You know that song Johnny Cash always sang so well about "I've been everywhere, man..." Well, that's how we feel after myriad miles on the road in less than a week. We got punchy with some great road limericks and sayings we invented as happenings occurred. The cheapest gas we could find was dead center in northern New England in a college town $3.73.9 a gallon. Still highway robbery, and that last digit has become the tell-tale con. There was a fellow in a mom & pop backwater business selling it for a little bit more down the road from there. Door wide open, three huge stray mutts lounging on the plank floor, everybody in the family working the place, barely hanging on, still happy to chat. Make conversation. Bless them, really.
We had our bicycles and bicycled everywhere we could, no matter the hour or the rain or not. 6:30 this morning in Manchester Center, Vermont. We've been surveying old graveyards too since we are designing the tombstone for a close friend. Last evening down in the Berkshires we cleaned up the graves for some of the family; then bicycled the spooky lanes.
Bicycled in the northern White Mountains — way back in searching out two waterfalls. Saw long distance runners training barefoot. Gazed up higher, snow still deep in the ravines. Lots of beer now being brewed by all sorts of folks in a wide radius of the Whites. Drive into any small town and one can point easily to the Haves and the Have-Nots. Houses all trim and kept like nobody's business by the old timers, whether they have money or not. They just do it. Otherwise, the wealthy or well-to-do are doing just fine, and then there are way too many old homes broken and sunken and terribly lost. Ravaged is the better word.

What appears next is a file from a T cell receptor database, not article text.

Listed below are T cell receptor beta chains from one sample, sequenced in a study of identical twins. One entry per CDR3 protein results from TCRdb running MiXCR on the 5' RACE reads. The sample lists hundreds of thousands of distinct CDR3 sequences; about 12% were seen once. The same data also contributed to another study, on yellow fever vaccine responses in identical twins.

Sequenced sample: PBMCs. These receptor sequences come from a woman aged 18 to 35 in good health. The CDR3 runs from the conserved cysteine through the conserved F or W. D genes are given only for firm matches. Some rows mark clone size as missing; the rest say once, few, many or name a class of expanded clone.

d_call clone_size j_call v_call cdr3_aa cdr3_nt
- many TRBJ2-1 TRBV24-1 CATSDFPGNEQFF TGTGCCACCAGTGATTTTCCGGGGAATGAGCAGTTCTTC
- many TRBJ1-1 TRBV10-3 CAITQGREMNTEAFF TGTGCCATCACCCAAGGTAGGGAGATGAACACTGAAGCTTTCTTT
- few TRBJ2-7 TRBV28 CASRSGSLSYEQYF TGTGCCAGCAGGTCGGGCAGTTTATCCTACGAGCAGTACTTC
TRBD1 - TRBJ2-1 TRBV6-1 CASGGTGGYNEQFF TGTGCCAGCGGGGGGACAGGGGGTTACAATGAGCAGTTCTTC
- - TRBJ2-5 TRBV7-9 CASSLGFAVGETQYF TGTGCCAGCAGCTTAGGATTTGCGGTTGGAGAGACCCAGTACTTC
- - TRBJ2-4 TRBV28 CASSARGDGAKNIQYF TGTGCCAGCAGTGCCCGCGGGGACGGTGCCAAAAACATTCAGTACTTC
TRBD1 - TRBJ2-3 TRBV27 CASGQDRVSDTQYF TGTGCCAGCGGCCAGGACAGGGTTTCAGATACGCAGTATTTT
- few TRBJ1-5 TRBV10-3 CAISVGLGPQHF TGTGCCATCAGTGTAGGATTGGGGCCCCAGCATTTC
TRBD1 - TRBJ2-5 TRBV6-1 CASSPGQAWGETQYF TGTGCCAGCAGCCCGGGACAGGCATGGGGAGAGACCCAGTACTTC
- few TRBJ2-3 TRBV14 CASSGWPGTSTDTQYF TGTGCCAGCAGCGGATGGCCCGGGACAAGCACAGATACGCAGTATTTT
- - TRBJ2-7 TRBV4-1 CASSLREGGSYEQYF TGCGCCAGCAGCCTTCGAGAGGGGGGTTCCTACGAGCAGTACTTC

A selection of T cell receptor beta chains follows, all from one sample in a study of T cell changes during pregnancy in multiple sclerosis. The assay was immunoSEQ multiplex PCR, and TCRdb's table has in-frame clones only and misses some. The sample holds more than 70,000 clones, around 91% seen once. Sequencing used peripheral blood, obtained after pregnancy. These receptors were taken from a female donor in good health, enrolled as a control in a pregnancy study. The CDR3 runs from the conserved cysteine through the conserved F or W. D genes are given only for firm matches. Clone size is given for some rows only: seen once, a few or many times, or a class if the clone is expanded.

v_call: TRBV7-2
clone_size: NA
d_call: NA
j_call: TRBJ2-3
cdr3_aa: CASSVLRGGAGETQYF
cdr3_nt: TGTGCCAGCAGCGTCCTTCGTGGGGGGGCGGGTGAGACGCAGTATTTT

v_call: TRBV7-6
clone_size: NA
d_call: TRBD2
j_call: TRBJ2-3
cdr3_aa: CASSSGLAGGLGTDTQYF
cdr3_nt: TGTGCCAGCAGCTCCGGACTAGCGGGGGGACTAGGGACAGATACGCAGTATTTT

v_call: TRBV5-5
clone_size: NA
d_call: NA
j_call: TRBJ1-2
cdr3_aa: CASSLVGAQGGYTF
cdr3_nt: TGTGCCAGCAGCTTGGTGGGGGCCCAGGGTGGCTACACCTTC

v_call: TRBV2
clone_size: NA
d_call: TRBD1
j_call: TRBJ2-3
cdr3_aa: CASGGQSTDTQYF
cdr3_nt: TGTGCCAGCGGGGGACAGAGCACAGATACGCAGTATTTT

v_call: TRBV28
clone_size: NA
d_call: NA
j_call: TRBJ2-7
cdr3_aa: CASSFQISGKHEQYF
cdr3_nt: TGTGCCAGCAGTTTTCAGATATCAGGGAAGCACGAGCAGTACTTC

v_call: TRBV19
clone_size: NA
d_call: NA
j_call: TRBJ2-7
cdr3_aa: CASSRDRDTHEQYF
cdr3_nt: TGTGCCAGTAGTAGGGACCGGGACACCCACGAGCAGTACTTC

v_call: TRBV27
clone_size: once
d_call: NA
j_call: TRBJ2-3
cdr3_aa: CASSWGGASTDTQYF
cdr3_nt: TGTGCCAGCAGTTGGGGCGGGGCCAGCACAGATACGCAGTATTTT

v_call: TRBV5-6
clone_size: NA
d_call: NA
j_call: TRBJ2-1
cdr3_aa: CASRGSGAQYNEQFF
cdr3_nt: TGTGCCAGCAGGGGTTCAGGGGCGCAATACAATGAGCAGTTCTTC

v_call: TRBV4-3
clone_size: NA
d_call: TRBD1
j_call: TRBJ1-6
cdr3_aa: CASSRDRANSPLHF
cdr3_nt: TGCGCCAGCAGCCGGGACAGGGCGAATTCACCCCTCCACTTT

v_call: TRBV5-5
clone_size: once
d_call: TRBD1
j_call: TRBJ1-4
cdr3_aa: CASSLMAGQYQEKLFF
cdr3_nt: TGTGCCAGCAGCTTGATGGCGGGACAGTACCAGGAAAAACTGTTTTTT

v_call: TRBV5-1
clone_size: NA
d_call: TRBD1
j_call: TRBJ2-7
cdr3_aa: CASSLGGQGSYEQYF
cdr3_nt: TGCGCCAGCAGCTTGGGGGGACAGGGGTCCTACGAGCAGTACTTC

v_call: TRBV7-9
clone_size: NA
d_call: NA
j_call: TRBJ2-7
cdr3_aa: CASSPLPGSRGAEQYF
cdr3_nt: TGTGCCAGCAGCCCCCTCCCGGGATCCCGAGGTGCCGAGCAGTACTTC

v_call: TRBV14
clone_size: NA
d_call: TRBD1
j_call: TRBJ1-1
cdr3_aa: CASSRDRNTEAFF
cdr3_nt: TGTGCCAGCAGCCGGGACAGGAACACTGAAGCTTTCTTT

The bicycle can get in and out where any other vehicle, or even on-foot, can't quite maintain the same slip-easy arrival and departure. The only way to do these towns is by the back ways, side streets, alleys, cemeteries, back lots connecting debris, pathways, shortcuts, and hidden passages. Overhear worlds and clatter from the Chinese restaurant rear open door. Two mops out there, a ratty chair where someone takes a cigarette break.
A black and white yard cat attentive for us in fixed sit position as we approach on bicycles...he's heard and is waiting for us long before we spotted him.
A coyote crosses the interstate highway rain in four or five loped gallops. Something very serious about that tail. The expression on the face. Reckless speed at 80 mph by many and nobody came close to the wild animal sleek.
Cornfields under water. Burlington flooded. A stranger notices our out-of-state plates on a rental and even though we're from the same state warns us, "Don't go there."
We did drop in to see an old poet friend, and it's been years. I saw him sitting in his favorite living room easy chair by the window of the farmhouse where I last left him and tapped at the window. He looked up and gave a small hand wave and with great difficulty hobbled to the door. What a trouper some of these old gentlemen are! After the door opened I asked if he knew who I was. He said he didn't know. When I told him his whole body relaxed as he said my name aloud and smiled and opened both his hands to gesture me inside.